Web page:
Launched in 2014, the Queen’s Young Leaders programme honours young people across the Commonwealth who are contributing to the improvement of their societies. Two South Africans were among those who received awards this year at Buckingham Palace.
Two South Africans, Lethabo Ashleigh Letube and Jessica Dewhurst, join the 2016 Queen’s Young Leaders on 23 June 2016 at Buckingham Palace. (Image: Queen’s Young Leaders)
Imagine flying to London to receive an award from Queen Elizabeth II. That is what happened to two young South African women, who were each awarded at Buckingham Palace as part of the Queen’s Young Leaders 2016. Lethabo Ashleigh Letube and Jessica Dewhurst were honoured for the work they do.
The ceremony took place on 23 June 2016 where leadership and good work were recognised. The awards are aimed at young people between the ages of 18 to 29 across the Commonwealth who are making a change for the better in their communities.
In attendance were, among others, Queen Elizabeth, Prince Harry, former English soccer star David Beckham, and former British prime minister John Major.
“You have already been an inspiration to so many; but I hope this award will inspire you to go out and achieve even greater things in the future, empowered by the network of leaders you now sit amongst,” said Prince Harry to the honourees at the ceremony.
Beckham said he was thrilled “to be here once again to help Her Majesty the Queen in congratulating a new group of inspiring young leaders”. He was looking forward to following the progress of the class of 2016. “I have no doubt we will be seeing a lot of this year’s exceptional group of young people as they continue to make lasting change in their communities.”
— The Royal Family (@RoyalFamily) June 23, 2016
“Winners of this prestigious award will receive a unique package of training, mentoring and networking, including a one-week residential programme in the UK during which they will collect their award from Her Majesty the Queen,” reads the website. “With this support, award winners will be expected to continue and develop the amazing work they are already doing in their communities.”
Representing South Africa
Letube grew up in the Langa township in Cape Town and works with Project Playground, which provides a safe space for children to go after school. It offers engaging activities and meals.
She is also the chairwoman of a violence and crime prevention programme called Great Corner Lugna Gatna, according to the Queen’s Young Leaders website. Through the programme, young people are able to attend classes that empower them to turn their lives around from drug and alcohol abuse.
“I always try to lead by example and motivate young people in the right way,” said Letube. “My motto is ‘you’re never a failure up until you give up.'”
— ProjectPlayground SA (@ProjPlaySA) June 16, 2016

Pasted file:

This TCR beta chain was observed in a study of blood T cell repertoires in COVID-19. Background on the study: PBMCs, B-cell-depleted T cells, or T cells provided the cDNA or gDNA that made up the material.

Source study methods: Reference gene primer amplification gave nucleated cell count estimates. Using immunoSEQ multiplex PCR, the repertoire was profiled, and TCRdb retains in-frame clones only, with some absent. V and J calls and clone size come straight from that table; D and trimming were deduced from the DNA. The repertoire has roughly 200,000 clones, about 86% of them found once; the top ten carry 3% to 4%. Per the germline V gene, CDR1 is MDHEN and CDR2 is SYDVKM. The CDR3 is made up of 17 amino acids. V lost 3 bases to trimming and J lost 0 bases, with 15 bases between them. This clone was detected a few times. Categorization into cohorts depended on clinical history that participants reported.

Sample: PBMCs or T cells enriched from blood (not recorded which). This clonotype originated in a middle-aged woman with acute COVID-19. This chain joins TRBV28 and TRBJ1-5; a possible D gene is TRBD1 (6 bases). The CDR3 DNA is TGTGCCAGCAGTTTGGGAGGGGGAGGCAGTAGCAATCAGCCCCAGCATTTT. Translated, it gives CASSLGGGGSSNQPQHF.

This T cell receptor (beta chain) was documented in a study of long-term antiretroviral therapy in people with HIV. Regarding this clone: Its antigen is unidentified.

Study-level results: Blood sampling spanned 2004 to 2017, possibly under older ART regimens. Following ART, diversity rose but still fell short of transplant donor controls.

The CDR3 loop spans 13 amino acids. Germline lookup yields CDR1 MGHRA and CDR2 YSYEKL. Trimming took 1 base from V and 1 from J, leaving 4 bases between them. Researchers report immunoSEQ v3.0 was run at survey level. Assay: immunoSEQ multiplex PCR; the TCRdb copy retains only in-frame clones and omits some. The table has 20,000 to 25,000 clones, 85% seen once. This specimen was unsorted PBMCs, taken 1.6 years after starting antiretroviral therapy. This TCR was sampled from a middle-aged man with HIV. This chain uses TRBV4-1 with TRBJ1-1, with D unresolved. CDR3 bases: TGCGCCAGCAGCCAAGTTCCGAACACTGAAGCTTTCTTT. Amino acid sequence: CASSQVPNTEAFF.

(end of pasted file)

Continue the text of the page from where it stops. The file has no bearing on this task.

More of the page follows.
Watch Letube speak about the palace and the training received in the UK:
— ProjectPlayground SA (@ProjPlaySA) June 27, 2016
— Queens Young Leaders (@QueensLeaders) June 22, 2016
Being selected as a Queen’s Young Leader was a dream come true, said 24-year-old Dewhurst. She described the Queen as “incredibly friendly and knowledgeable about all of her young leaders and the work we do”.
The Queen, she said, was genuinely interested and passionate about her and her work. “I could hardly believe that at 90 she was still so engaged and excited to support us in building sustainable and transformational organisations across the Commonwealth, but she most definitely was.”
At 15, Dewhurst began volunteering at NGO camps to support refugees, children living with HIV/Aids and victims of physical, emotional and sexual abuse. By the age of 18, she had become the youth co-ordinator for the Edmund Rice Network for South Africa, training young people to start community-based projects.
In 2013, she started the Social Justice and Advocacy Desk for South Central Africa, which offers skills courses to help young people find jobs, offers training and mentorships, and knowledge about human rights.
“Being a Queen’s Young Leader means a lifelong commitment to my fellow person,” Dewhurst said. “And the promise that as a global force we will continue to work tirelessly to make the world a better place.”
It was also about empowering young leaders to actively be the change makers in their society, while inspiring others to be the very same, she said. “Through this programme I have had the opportunity to learn so much, expand my skill set and bring that knowledge and experience into our context of South Central Africa.”
— Jessica Dewhurst (@JessDewhurstSA) July 4, 2016
See this interview with Dewhurst:
— Queens Young Leaders (@QueensLeaders) June 23, 2016
Her focus now is on the continued expansion of the organisation to specialise and offer the best service possible to beneficiaries.
South African Archbishop Emeritus Desmond Tutu supports the Queen’s Young Leaders programme.
“I believe young people are especially empowered and impassioned to change our world for the better,” he said.
“The Queen’s Young Leaders programme celebrates, rewards and supports young people throughout the Commonwealth. I urge young South Africans and their peers across the Commonwealth to apply for the Queen’s Young Leaders Award. Let’s discover inspirational young people together.”
Applications for the 2017 Queen’s Young Leaders are now open. Click here for more information.